The White Zone: Charlotte highlights failings of high-downforce package

Charlotte, The Mid-Season Shakedown
CHARLOTTE, NORTH CAROLINA - MAY 26: William Byron, driver of the #24 Liberty Patriotic Chevrolet, and Aric Almirola, driver of the #10 Smithfield Ford, lead the field to the green flag to start the Monster Energy NASCAR Cup Series Coca-Cola 600 at Charlotte Motor Speedway on May 26, 2019 in Charlotte, North Carolina. (Photo by Brian Lawdermilk/Getty Images)

The high-downforce package in the NASCAR Cup Series is very hit and miss. Thursday’s race in the Queen City at Charlotte Motor Speedway demonstrated how miss it can be.

Under the competition caution in the Alsco Uniforms 500 at Charlotte Motor Speedway, Joey Logano and three others opted to stay out, while race leader Matt DiBenedetto and the rest of the field hit pit road.

Following the hour-long weather delay, Logano, on old tires, pulled away from the field, most of whom were on new tires, for over 30 laps to win the first stage.

The White Zone: Charlotte highlights failings of high-downforce package

Once again, the biggest problem of the high-downforce package was on display.

This package maximizes grip, which means Goodyear can’t bring softer tires. Less fall-off means cars don’t get as loose. Thus, while dirty air made it easier to pass cars in a pack, it makes passing the leader exponentially harder, because of the clean air advantage.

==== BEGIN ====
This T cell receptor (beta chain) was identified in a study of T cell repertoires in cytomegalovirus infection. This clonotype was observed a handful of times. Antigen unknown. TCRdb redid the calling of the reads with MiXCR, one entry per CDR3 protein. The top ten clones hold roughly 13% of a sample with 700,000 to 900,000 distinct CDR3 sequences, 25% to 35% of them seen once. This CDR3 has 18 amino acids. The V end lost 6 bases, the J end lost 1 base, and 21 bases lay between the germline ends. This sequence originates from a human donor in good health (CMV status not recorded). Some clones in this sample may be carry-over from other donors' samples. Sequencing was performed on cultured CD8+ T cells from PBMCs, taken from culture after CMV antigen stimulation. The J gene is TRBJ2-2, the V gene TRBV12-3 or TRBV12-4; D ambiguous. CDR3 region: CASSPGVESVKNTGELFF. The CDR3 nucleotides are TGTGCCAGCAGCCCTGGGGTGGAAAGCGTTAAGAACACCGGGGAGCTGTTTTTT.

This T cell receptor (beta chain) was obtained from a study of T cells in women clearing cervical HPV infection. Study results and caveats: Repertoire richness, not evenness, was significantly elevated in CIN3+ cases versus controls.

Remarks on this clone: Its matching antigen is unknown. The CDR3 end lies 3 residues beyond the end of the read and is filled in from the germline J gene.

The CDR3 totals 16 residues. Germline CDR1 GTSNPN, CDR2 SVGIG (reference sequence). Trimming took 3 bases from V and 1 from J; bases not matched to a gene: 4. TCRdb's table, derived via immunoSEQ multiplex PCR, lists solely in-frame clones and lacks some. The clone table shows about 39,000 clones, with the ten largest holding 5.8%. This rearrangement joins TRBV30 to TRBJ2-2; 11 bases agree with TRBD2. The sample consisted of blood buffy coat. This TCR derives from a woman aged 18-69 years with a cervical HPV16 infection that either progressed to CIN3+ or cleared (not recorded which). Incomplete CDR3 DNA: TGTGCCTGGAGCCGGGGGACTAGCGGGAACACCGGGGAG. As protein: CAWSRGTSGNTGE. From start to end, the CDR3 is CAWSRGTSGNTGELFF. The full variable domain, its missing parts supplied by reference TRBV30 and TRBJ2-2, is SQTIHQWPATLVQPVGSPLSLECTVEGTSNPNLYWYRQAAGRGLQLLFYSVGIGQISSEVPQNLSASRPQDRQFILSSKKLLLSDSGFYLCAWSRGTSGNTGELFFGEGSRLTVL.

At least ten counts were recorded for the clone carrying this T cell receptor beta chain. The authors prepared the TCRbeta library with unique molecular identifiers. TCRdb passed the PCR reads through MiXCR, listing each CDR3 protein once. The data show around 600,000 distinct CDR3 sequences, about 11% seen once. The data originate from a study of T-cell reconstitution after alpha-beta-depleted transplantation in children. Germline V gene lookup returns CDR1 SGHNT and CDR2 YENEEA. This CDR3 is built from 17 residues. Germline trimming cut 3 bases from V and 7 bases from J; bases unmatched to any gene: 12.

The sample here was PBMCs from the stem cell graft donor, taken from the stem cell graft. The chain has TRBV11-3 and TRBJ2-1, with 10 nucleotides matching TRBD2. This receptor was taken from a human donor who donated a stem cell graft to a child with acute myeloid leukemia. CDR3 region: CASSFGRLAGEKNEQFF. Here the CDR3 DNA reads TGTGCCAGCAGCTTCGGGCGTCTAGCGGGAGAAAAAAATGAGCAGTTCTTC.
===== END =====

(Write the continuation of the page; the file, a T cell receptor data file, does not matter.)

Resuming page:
This effect is negated to an extent at tracks like Darlington Raceway, because of the old, worn out surface. Charlotte’s surface, despite being 15 years old, shows little sign of aging. Thus, tire wear is marginal.

It wasn’t just the end of the first stage. It happened again in the second.

Alex Bowman, Logano and Ryan Blaney stayed out, while race leader Kevin Harvick and others pitted under the fifth caution.

While Chase Elliott, on four new tires, climbed from 15th to fourth in the second stage, after the Lap 79 restart, he couldn’t run down teammate Bowman, on old tires.

It’s not just Thursday. Sunday’s Coca-Cola 600 had many of the same problems. Brad Keselowski won it relatively unchallenged, despite running on old tires.

At what point will NASCAR admit that this package, by in large, doesn’t work? When it misses, it misses the mark by a country mile.

We came to this realization with short tracks and road courses. It’s time NASCAR came to it with the bigger ones.

Just to hammer the point home, the final lead change, Thursday, was a result of Harvick going into fuel-saving mode, not tire management or the aero package. Even when Elliott got loose in the closing laps, Blaney couldn’t capitalize, because of Elliott’s clean air advantage.

Outside of Daytona International Speedway and Talladega Superspeedway, high-downforce isn’t conducive to good racing.

That’s my view, for what it’s worth.

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I've been a fan of NASCAR since I was five years old. My passion for it, and auto racing in general, inspired me to pursue a career in it. For four years, I covered NASCAR and IndyCar for SpeedwayMedia.com. I'm currently studying at the University of Tennessee to pursue a career in sports writing. As a student at the University of Tennessee, and a native of Knoxville, Tenn., I'm a diehard fan of Tennessee Volunteers football. If covering NASCAR doesn't kill me one day, watching Tennessee football will. I'm also a fan of the Atlanta Braves, the Nashville Predators and the NFL. Outside of sports, I watch anime, read manga and watch a lot of films.

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